Posted on October 11, 2019

A New Mexico Icon, Spanish Conquistador Faces Attacks

Russell Contreras, AP, October 10, 2019

The Spanish conquistador is an image found throughout New Mexico, the most Hispanic state in the United States.

Depictions of men such as 17th century explorers Don Juan de Oñate and Don Diego de Vargas have long adorned murals and been honored at commemorations as symbols of the region’s Hispanic heritage.

In recent years, however, the conquistador and all the effigies connected to it have come under intense criticism. A new generation of Native American and Latino activists is demanding that conquistador imagery and names be removed from seals, schools and streets. They say the figure’s connection to colonialism and indigenous genocide makes the conquistador outdated, highlighting the region’s changing attitudes about its colonial past.

Activists convinced organizers of the yearly Santa Fe Fiesta to abandon “the Entrada” — a recreation of de Vargas recapturing Santa Fe for the Spanish from Pueblo tribes. Under pressure, Santa Fe’s public school district also announced it would limit when conquistador reenactors visit. This month, the University of New Mexico said it’s looking for a new design for its official seal following protests from Native Americans over concerns about the current seal with a conquistador.


The demonstrations and protests have enflamed racial tensions between some New Mexico Latinos — who call themselves Hispanos — and Native American tribes. Both sides say the battle is over how to tell the region’s history.

Ralph Arellanes, chair of the Hispano Round Table of New Mexico, said he understands the desire of the state’s tribes to tell their stories. But he called efforts to remove the conquistador attempts to erase history.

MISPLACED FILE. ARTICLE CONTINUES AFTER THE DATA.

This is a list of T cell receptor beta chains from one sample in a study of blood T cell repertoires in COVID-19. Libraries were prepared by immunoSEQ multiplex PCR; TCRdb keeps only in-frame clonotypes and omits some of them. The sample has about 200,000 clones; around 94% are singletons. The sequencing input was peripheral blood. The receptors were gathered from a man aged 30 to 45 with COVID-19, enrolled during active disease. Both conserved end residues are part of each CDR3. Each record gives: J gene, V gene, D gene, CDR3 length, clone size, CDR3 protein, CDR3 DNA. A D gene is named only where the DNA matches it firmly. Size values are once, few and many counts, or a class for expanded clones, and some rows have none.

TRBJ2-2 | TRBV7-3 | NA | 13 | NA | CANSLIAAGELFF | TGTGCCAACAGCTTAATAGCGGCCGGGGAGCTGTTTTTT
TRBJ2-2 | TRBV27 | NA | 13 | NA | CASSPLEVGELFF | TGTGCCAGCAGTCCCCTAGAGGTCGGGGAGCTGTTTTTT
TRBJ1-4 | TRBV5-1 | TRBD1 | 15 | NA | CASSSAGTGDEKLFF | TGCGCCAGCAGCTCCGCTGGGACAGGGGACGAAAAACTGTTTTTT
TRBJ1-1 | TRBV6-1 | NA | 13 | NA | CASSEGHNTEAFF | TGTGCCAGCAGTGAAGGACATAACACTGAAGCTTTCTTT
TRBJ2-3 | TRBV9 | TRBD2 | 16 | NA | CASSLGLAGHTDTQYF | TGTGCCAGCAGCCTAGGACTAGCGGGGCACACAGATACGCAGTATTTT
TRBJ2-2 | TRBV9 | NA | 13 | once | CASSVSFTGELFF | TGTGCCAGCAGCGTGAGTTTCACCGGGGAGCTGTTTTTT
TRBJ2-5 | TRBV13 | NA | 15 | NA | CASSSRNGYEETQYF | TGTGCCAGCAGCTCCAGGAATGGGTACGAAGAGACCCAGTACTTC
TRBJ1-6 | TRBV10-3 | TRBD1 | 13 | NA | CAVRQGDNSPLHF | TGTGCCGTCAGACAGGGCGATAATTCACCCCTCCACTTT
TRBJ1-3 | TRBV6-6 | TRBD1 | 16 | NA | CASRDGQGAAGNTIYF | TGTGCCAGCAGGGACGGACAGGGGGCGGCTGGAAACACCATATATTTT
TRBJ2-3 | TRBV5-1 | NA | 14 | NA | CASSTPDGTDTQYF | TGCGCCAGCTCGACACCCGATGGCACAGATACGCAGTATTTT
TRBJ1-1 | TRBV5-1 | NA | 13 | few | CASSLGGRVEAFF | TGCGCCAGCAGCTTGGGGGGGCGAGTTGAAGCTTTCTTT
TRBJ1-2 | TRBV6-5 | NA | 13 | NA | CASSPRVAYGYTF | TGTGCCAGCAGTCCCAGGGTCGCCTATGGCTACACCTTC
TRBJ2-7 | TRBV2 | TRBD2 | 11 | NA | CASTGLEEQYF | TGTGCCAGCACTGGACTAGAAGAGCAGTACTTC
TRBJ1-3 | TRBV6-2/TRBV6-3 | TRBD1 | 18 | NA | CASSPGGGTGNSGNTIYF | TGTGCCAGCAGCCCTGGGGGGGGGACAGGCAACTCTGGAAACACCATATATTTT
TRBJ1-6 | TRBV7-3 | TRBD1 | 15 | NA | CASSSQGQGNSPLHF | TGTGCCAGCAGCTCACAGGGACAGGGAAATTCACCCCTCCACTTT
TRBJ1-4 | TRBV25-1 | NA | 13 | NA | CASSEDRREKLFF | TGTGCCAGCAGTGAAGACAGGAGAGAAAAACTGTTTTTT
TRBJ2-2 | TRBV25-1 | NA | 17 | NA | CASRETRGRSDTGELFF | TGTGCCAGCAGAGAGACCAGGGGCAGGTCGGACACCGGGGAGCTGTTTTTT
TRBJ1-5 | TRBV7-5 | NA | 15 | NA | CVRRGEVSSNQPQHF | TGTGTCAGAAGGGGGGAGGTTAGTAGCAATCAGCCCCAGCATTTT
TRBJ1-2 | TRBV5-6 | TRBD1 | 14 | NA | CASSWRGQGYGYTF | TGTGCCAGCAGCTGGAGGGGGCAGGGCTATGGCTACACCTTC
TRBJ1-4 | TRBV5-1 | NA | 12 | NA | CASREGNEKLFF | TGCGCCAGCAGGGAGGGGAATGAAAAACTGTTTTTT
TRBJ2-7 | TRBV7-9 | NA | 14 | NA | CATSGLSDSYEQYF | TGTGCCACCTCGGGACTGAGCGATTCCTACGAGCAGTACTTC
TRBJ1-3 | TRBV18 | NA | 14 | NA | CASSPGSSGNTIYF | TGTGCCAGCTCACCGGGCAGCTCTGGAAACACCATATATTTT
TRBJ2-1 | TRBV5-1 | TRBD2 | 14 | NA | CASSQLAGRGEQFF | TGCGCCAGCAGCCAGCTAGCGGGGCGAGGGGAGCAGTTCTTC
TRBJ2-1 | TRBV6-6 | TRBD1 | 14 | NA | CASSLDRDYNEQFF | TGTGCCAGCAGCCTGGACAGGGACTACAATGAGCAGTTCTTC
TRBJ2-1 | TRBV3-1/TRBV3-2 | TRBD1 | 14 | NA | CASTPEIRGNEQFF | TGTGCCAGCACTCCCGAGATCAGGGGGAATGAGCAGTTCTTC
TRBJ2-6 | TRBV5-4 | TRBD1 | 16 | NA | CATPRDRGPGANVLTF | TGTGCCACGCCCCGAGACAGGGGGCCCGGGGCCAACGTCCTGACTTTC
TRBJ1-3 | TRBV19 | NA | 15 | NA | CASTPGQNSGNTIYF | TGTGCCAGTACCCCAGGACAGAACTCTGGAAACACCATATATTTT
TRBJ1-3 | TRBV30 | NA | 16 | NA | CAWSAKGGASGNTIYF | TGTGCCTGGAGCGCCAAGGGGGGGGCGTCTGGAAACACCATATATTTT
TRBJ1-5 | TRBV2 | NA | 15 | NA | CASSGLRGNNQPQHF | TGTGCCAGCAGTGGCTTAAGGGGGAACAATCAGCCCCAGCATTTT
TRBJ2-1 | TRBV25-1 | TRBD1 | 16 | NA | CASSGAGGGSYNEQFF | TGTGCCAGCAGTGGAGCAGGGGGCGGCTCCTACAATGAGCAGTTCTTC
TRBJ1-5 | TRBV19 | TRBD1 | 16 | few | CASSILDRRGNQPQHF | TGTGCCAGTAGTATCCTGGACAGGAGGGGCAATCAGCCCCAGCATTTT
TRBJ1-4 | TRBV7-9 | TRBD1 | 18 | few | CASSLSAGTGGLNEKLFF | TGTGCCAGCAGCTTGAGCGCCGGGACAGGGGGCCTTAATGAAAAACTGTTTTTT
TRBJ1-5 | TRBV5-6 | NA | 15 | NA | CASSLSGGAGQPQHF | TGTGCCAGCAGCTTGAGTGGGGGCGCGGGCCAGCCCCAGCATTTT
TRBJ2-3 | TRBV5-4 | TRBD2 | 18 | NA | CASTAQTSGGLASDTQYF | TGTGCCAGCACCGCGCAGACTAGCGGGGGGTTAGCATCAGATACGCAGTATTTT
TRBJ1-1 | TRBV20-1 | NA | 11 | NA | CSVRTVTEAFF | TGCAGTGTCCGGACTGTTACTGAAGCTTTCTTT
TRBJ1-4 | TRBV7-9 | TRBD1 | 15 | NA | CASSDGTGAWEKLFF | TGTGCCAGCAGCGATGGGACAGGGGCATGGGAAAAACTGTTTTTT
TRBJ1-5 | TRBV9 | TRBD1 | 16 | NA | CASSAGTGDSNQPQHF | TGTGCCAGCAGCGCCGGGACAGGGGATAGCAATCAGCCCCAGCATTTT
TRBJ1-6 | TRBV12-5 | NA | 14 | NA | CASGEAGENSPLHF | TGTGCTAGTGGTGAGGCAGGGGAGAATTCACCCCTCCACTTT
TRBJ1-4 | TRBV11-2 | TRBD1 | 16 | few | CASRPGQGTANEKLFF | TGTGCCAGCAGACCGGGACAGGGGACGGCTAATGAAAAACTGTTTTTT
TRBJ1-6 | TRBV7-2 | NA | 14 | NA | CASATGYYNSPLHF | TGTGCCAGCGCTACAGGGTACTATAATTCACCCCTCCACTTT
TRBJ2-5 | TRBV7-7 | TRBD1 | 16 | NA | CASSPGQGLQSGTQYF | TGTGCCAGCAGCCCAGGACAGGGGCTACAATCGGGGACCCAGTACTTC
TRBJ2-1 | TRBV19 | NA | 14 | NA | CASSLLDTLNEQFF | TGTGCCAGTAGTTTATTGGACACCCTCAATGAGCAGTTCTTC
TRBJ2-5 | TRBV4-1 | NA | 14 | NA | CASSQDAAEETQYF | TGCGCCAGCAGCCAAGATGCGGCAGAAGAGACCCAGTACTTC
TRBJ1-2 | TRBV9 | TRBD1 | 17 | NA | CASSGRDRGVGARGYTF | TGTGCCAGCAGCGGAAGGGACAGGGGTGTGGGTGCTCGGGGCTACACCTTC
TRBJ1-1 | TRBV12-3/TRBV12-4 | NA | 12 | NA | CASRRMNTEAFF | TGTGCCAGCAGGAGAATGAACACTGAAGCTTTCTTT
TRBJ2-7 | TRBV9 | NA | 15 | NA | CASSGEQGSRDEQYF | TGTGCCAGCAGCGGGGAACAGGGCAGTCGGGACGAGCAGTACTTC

Each state has a few monuments, streets and cities named after Spanish conquistadors, but the conquistador has played a unique role in the celebration of Hispanic culture in New Mexico as many continue to identify as Spanish, or descendants of the first Spanish explorers. Latinos in other southwestern states often identify as Mexican American or mestizo, a mixture of Spanish and Native American ancestry.


The conquistador image has appeared on university emblems, moving truck companies and once was the mascot of Albuquerque’s minor league baseball team. At an annual festival in Santa Fe, some dress up as conquistadors and ride through town on horses while other conquistador reenactors visit local schools and dance with children.

All Pueblo Council of Governors Chairman E. Paul Torres, who is a member of Isleta Pueblo, said he understands that some Hispanics revere their Spanish colonial past and images of the conquistador.


Nick Estes, an American Studies professor at the University of New Mexico and co-founder of The Red Nation, said activists want state leaders to stop lionizing the region’s violent colonial past and recognize the history of Native Americans.

This fight is worse than the battle over U.S. Civil War-era Confederate monuments in the American South, he said.